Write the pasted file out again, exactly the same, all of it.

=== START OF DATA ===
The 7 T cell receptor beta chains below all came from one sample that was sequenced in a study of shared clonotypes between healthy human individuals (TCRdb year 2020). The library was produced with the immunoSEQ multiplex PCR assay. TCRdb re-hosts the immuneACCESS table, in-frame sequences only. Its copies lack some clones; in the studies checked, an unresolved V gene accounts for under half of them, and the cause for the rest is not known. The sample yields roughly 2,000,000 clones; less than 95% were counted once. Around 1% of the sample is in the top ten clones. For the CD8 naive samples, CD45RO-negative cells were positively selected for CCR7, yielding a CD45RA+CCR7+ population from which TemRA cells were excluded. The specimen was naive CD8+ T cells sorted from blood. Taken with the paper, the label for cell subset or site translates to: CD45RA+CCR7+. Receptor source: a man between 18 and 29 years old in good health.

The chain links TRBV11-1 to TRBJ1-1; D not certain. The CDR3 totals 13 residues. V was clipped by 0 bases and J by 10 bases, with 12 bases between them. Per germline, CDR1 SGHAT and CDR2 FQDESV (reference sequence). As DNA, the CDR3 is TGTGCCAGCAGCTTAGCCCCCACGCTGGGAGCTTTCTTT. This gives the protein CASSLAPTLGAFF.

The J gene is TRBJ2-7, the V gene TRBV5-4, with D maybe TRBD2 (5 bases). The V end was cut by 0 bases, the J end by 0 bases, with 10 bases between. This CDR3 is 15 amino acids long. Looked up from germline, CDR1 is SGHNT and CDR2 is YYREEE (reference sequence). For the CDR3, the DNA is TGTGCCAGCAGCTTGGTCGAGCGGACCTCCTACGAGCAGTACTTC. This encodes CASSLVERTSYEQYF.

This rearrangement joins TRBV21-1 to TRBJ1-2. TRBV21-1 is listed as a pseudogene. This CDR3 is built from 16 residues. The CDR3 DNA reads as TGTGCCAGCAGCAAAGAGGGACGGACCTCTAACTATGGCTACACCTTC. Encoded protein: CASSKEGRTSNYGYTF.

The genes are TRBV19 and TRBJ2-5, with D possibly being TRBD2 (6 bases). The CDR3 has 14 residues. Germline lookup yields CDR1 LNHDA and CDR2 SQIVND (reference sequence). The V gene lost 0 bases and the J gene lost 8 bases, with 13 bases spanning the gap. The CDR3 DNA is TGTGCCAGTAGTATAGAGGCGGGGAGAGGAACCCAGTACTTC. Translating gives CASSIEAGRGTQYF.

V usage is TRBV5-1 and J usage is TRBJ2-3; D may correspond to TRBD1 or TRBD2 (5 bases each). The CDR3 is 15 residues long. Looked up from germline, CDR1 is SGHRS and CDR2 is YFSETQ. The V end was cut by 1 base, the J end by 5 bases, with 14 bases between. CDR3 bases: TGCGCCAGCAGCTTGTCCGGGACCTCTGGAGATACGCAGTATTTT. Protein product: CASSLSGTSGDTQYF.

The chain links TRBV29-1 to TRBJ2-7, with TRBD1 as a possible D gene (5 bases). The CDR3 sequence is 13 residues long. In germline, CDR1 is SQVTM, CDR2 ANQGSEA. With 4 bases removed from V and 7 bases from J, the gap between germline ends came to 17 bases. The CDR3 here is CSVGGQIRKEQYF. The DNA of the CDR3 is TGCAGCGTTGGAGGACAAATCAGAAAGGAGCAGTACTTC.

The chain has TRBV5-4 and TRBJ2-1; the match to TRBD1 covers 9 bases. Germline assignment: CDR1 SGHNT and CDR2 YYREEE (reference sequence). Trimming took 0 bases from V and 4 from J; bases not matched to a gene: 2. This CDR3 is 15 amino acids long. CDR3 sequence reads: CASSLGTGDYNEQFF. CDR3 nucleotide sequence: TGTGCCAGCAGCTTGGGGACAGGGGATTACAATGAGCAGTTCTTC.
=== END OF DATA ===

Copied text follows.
The 7 T cell receptor beta chains below all came from one sample that was sequenced in a study of shared clonotypes between healthy human individuals (TCRdb year 2020). The library was produced with the immunoSEQ multiplex PCR assay. TCRdb re-hosts the immuneACCESS table, in-frame sequences only. Its copies lack some clones; in the studies checked, an unresolved V gene accounts for under half of them, and the cause for the rest is not known. The sample yields roughly 2,000,000 clones; less than 95% were counted once. Around 1% of the sample is in the top ten clones. For the CD8 naive samples, CD45RO-negative cells were positively selected for CCR7, yielding a CD45RA+CCR7+ population from which TemRA cells were excluded. The specimen was naive CD8+ T cells sorted from blood. Taken with the paper, the label for cell subset or site translates to: CD45RA+CCR7+. Receptor source: a man between 18 and 29 years old in good health.

The chain links TRBV11-1 to TRBJ1-1; D not certain. The CDR3 totals 13 residues. V was clipped by 0 bases and J by 10 bases, with 12 bases between them. Per germline, CDR1 SGHAT and CDR2 FQDESV (reference sequence). As DNA, the CDR3 is TGTGCCAGCAGCTTAGCCCCCACGCTGGGAGCTTTCTTT. This gives the protein CASSLAPTLGAFF.

The J gene is TRBJ2-7, the V gene TRBV5-4, with D maybe TRBD2 (5 bases). The V end was cut by 0 bases, the J end by 0 bases, with 10 bases between. This CDR3 is 15 amino acids long. Looked up from germline, CDR1 is SGHNT and CDR2 is YYREEE (reference sequence). For the CDR3, the DNA is TGTGCCAGCAGCTTGGTCGAGCGGACCTCCTACGAGCAGTACTTC. This encodes CASSLVERTSYEQYF.

This rearrangement joins TRBV21-1 to TRBJ1-2. TRBV21-1 is listed as a pseudogene. This CDR3 is built from 16 residues. The CDR3 DNA reads as TGTGCCAGCAGCAAAGAGGGACGGACCTCTAACTATGGCTACACCTTC. Encoded protein: CASSKEGRTSNYGYTF.

The genes are TRBV19 and TRBJ2-5, with D possibly being TRBD2 (6 bases). The CDR3 has 14 residues. Germline lookup yields CDR1 LNHDA and CDR2 SQIVND (reference sequence). The V gene lost 0 bases and the J gene lost 8 bases, with 13 bases spanning the gap. The CDR3 DNA is TGTGCCAGTAGTATAGAGGCGGGGAGAGGAACCCAGTACTTC. Translating gives CASSIEAGRGTQYF.

V usage is TRBV5-1 and J usage is TRBJ2-3; D may correspond to TRBD1 or TRBD2 (5 bases each). The CDR3 is 15 residues long. Looked up from germline, CDR1 is SGHRS and CDR2 is YFSETQ. The V end was cut by 1 base, the J end by 5 bases, with 14 bases between. CDR3 bases: TGCGCCAGCAGCTTGTCCGGGACCTCTGGAGATACGCAGTATTTT. Protein product: CASSLSGTSGDTQYF.

The chain links TRBV29-1 to TRBJ2-7, with TRBD1 as a possible D gene (5 bases). The CDR3 sequence is 13 residues long. In germline, CDR1 is SQVTM, CDR2 ANQGSEA. With 4 bases removed from V and 7 bases from J, the gap between germline ends came to 17 bases. The CDR3 here is CSVGGQIRKEQYF. The DNA of the CDR3 is TGCAGCGTTGGAGGACAAATCAGAAAGGAGCAGTACTTC.

The chain has TRBV5-4 and TRBJ2-1; the match to TRBD1 covers 9 bases. Germline assignment: CDR1 SGHNT and CDR2 YYREEE (reference sequence). Trimming took 0 bases from V and 4 from J; bases not matched to a gene: 2. This CDR3 is 15 amino acids long. CDR3 sequence reads: CASSLGTGDYNEQFF. CDR3 nucleotide sequence: TGTGCCAGCAGCTTGGGGACAGGGGATTACAATGAGCAGTTCTTC.